It's one more salvo in the continuing campaign of political scientists who engage with the broader public to convince us (with pesky evidence) that almost nothing that we think matters in politics really matters, or matters much, or matters in the way we think it does. Here's the core of Bernstein's 'untransformational Reagan' argument:
Take a look at the Reagan myth. Did Reagan “ideologically shift the nation in his direction?” If we’re talking about voters, the answer is pretty clearly no. As Northeastern political scientist Bill Mayer showed in The Changing American Mind, if anything, public opinion on many issues became more liberal, not more conservative, during Reagan’s presidency (see also a nice post from George Washington University political scientist John Sides).
Did Reagan cast a shadow over subsequent policy debates? Sure, but no more than any other two-term occupant of the Oval Office—certainly not through fundamental conservative change. The growth of government, after cuts in 1981, started back up while Reagan was still president, and it’s hard to see Reagan’s influence in such measures as the Americans with Disabilities Act (1990). Reagan was, of course, a cold warrior, but so was everyone from Truman on—even Jimmy Carter.
Notwithstanding that Reagan may not have changed broad public opinion much, I think that he was in fact transformational, by means that Bernstein implicitly acknowledges.
First, implemented policy matters, as Bernstein notes in an exhortation to Obama:
Add it all up and Obama, if he wants to be a president who really changes things for the better, should … well, it’s boring and obvious, but he should mostly focus on promoting good public policy. Not fighting the good fight or talking the good talk for liberal ideals, but just getting done whatever he can get done given all the constraints that surround him. Well-implemented plans will be hard for subsequent presidents to displace. And presidents who make good policy tend to be popular, thereby ensuring that partisans seek to replace them (not only immediately, but into the future) with similar candidates. In other words, he should pretty much focus on being a good president, and let the rest of it take care of itself.Reagan radically changed our tax code. He cut the top income tax rate from somewhere around 70% to 28% and dramatically reduced the number of brackets. He later signed off on a deal that "saved" Social Security by sharply increasing payroll taxes. The two changes made the tax code less progressive. It's true that after the first major cut, incremental tax hikes by Reagan, Bush Sr. and Clinton gradually clawed back a good deal of the foregone revenue. But Bush Jr., espousing Reaganomics, subsequently gave back a large portion of the reclaimed revenue -- and we still labor within a tax framework erected by Reagan.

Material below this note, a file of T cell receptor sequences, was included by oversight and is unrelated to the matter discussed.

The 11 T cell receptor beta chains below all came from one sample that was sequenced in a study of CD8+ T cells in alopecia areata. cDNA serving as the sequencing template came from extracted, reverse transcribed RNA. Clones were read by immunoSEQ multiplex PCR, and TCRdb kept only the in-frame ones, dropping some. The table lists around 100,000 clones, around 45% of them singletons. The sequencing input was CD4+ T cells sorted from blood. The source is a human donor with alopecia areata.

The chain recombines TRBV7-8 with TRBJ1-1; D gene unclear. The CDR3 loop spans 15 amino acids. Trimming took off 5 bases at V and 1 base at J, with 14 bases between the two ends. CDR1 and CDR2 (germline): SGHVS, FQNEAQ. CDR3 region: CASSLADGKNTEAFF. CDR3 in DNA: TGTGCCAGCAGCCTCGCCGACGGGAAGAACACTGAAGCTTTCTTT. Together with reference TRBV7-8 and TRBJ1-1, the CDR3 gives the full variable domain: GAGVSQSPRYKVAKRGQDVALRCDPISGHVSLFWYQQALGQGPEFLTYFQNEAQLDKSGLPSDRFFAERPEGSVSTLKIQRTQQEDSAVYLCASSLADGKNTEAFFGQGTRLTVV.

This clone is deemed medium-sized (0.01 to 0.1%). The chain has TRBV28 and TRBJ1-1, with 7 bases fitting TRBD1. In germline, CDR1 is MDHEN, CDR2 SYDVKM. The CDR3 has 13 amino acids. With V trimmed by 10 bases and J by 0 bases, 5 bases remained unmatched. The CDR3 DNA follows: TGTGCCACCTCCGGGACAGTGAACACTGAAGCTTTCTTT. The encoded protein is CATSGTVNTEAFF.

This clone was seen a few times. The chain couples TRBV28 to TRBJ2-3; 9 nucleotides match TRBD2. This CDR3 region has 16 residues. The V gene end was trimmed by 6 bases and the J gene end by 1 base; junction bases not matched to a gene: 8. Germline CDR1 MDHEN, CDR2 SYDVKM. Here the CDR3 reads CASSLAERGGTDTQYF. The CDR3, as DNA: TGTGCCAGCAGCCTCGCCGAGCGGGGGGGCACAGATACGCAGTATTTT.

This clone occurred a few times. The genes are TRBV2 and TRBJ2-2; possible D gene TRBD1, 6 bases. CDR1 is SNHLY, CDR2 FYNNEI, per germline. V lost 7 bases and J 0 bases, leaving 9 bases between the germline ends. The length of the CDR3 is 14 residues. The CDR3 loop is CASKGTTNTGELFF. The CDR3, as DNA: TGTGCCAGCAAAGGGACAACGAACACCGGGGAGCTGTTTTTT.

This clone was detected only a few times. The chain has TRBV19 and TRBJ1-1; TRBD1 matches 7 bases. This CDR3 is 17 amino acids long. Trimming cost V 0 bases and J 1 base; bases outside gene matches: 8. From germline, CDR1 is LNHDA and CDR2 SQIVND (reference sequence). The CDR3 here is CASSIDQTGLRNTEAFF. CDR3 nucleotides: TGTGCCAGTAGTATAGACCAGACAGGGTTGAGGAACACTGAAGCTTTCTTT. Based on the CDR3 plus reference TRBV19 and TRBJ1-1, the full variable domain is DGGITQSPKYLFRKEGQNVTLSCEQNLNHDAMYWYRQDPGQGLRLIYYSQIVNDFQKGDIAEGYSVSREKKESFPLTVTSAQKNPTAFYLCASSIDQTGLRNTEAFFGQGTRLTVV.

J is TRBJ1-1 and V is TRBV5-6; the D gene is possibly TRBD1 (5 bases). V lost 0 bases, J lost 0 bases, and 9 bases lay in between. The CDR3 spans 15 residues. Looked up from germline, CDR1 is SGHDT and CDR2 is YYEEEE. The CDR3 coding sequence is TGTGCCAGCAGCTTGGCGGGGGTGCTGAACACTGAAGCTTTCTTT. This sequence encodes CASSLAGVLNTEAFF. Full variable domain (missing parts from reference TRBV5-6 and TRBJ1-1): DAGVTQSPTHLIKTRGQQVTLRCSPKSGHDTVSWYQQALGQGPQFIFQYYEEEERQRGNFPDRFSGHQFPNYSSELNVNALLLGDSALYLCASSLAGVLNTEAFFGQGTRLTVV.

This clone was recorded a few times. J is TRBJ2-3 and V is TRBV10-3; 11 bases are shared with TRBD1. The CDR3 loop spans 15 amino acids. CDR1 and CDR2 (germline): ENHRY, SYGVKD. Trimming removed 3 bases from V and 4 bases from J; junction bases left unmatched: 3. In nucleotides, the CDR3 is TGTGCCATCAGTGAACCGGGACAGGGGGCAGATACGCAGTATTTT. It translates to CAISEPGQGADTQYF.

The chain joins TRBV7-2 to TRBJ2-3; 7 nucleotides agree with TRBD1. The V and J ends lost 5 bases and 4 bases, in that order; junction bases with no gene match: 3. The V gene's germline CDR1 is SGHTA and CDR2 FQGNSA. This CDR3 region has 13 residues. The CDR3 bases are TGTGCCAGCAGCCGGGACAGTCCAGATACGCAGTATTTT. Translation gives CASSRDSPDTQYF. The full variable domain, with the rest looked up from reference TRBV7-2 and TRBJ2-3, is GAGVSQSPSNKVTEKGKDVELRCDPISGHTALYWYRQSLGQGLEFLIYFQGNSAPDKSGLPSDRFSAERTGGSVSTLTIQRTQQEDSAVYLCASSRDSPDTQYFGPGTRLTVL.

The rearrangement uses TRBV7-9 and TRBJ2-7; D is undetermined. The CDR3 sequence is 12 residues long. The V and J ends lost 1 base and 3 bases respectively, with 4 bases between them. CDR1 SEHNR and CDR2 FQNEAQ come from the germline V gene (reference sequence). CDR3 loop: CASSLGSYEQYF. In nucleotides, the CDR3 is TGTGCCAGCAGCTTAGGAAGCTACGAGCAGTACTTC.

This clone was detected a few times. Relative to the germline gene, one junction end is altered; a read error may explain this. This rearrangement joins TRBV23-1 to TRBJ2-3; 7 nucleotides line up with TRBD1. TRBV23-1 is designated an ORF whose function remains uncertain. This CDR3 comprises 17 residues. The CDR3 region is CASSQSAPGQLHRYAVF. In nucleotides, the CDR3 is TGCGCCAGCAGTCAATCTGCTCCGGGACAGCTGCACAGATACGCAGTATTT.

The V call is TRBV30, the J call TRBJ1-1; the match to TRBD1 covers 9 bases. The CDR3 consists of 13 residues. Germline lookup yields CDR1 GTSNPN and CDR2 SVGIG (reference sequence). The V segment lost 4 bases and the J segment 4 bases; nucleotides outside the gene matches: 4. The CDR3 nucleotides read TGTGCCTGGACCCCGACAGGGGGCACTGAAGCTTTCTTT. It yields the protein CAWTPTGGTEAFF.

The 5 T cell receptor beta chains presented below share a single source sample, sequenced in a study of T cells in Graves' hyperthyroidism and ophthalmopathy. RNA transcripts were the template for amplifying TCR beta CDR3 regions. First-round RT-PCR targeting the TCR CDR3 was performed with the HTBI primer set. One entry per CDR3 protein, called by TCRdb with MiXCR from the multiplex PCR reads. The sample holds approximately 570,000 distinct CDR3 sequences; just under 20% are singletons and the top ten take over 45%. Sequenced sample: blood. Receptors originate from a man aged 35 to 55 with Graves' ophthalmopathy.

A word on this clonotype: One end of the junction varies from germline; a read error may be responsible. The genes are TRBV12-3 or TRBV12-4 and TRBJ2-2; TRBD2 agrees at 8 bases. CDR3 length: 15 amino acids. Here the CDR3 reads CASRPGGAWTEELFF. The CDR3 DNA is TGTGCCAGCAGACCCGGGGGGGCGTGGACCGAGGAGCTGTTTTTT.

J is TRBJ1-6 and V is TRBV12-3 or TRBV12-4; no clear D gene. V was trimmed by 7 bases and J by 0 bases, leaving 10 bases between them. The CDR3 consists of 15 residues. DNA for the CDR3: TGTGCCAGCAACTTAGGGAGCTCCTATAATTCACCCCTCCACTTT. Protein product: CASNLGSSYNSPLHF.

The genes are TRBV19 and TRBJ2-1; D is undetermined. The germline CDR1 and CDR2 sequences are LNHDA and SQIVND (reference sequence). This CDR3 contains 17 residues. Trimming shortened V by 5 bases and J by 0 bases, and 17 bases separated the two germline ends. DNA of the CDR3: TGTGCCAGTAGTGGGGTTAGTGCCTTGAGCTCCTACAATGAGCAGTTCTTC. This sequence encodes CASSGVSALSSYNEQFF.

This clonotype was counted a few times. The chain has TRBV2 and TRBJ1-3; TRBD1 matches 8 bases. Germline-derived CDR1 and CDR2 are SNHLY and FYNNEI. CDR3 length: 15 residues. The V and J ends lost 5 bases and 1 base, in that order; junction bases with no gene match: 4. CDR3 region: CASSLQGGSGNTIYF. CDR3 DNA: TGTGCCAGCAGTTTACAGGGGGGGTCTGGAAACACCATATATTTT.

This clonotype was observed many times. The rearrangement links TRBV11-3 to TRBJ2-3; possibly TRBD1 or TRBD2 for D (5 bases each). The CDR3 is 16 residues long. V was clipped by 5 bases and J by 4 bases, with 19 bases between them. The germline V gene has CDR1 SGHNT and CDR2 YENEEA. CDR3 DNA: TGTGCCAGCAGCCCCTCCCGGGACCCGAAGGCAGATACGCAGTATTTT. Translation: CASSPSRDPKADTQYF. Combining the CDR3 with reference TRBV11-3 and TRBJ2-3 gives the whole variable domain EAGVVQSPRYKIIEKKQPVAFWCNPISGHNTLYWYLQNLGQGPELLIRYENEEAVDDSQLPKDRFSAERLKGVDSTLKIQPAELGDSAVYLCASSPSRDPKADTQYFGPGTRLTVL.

The second point is that if Reagan had little or no long-term effect on broad public opinion, he had a transformative effect on Republican rhetoric and dogma and therefore, to some extent (perhaps Bernstein would dispute this), on Republican practice. Bernstein half-acknowledges at least the rhetorical impact:
Any successful two-term president has the material to build a myth around, and Reagan (unlike Ike) has happened to benefit from a group dedicated to deifying him. His strengths were rhetorical, and people who write about politics like well-crafted words (people who televise politics like well-delivered words), so his rhetorical strengths tend to be overrated.It's not just political writers and taking heads who were influenced by Reagan's rhetoric: Republican politicians were too. In fact, in our contemporary political environment, at least on its right wing, the talking- head tail often wags the policymaking dog. Despite his frequent compromising with Democrats, Reagan articulated -- matchlessly, in Republican eyes -- the GOP's government-is-the-problem, taxes-kill-enterprise credos that have since hardened into dogma.
Bernstein argues that it's too early to judge the long-term impact of Reagan's policies. Maybe, but his signature tax cut was either effective or seemed effective, and economic growth was strong enough over the course of his two terms to fuel Republican claims going forward that tax cuts always drive growth, and that adequately funding government social programs always stifles growth. The appearance of policy success lent force to the rhetoric in followers' eyes, thereby ensuring its enshrinement as party dogma.
Obama could prove as lucky as Reagan and reap the benefits of a long-delayed strong economic recovery. The key to his legacy, I'd agree, would be good policymaking, not least through the hard slog of successful implementation of the Affordable Care Act in the face of unrelenting sabotage. But the real possibility also exists that he will arm Democrats, conceptually and rhetorically, for decades to come with compelling articulations of what's required (from a liberal point of view) to fulfill the promises implicit in the nation's founding documents.
Update: What's the danger for Obama is chasing the liberal Reagan mantle?